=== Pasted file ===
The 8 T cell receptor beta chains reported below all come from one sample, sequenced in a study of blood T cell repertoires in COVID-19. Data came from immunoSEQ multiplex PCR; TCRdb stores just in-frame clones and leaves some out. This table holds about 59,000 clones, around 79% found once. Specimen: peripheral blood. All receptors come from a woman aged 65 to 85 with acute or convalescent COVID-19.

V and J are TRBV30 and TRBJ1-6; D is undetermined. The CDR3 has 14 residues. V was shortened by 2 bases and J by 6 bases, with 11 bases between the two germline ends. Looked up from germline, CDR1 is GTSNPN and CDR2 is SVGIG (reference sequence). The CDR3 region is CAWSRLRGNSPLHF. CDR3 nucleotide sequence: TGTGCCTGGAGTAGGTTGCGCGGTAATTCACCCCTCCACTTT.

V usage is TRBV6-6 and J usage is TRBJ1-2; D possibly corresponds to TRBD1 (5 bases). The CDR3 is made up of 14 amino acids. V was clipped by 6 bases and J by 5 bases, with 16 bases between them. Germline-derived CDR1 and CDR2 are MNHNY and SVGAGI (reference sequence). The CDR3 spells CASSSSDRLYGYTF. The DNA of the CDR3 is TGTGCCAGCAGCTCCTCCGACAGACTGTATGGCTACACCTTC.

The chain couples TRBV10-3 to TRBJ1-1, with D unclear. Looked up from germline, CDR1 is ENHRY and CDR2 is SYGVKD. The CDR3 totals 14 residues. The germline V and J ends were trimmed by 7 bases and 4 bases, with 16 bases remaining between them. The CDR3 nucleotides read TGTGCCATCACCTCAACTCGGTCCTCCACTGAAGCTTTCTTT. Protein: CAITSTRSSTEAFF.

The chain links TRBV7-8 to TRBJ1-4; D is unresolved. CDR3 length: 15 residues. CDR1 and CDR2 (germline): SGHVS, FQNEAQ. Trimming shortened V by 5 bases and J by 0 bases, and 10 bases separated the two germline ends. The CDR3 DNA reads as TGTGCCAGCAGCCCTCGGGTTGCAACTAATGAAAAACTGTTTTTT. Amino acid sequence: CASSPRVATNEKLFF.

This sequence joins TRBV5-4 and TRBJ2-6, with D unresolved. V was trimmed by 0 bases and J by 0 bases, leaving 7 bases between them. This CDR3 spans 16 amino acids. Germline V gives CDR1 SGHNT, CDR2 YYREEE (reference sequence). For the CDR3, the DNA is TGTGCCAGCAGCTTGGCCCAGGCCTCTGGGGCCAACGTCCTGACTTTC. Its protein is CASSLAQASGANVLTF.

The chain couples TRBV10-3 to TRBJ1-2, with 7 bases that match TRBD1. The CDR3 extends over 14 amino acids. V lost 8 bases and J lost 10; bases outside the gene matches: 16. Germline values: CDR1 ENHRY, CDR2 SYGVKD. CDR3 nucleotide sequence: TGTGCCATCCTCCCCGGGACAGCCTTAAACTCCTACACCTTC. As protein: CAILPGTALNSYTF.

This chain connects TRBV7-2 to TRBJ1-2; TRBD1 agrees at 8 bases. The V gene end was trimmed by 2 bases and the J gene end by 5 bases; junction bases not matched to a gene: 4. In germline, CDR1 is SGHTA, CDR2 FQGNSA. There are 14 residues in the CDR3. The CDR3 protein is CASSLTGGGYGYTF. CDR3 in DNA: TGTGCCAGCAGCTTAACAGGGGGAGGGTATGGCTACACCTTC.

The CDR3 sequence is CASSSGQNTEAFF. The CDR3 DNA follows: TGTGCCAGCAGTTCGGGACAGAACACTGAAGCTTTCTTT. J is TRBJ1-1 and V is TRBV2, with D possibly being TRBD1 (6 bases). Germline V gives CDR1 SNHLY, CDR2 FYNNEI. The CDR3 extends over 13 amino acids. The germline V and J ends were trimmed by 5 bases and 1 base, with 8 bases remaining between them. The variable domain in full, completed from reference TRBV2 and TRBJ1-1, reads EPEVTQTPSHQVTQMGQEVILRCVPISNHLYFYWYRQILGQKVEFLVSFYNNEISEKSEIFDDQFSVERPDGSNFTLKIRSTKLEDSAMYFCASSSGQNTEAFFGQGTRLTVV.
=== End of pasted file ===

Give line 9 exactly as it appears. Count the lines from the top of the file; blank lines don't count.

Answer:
The CDR3 sequence is CASSSGQNTEAFF. The CDR3 DNA follows: TGTGCCAGCAGTTCGGGACAGAACACTGAAGCTTTCTTT. J is TRBJ1-1 and V is TRBV2, with D possibly being TRBD1 (6 bases). Germline V gives CDR1 SNHLY, CDR2 FYNNEI. The CDR3 extends over 13 amino acids. The germline V and J ends were trimmed by 5 bases and 1 base, with 8 bases remaining between them. The variable domain in full, completed from reference TRBV2 and TRBJ1-1, reads EPEVTQTPSHQVTQMGQEVILRCVPISNHLYFYWYRQILGQKVEFLVSFYNNEISEKSEIFDDQFSVERPDGSNFTLKIRSTKLEDSAMYFCASSSGQNTEAFFGQGTRLTVV.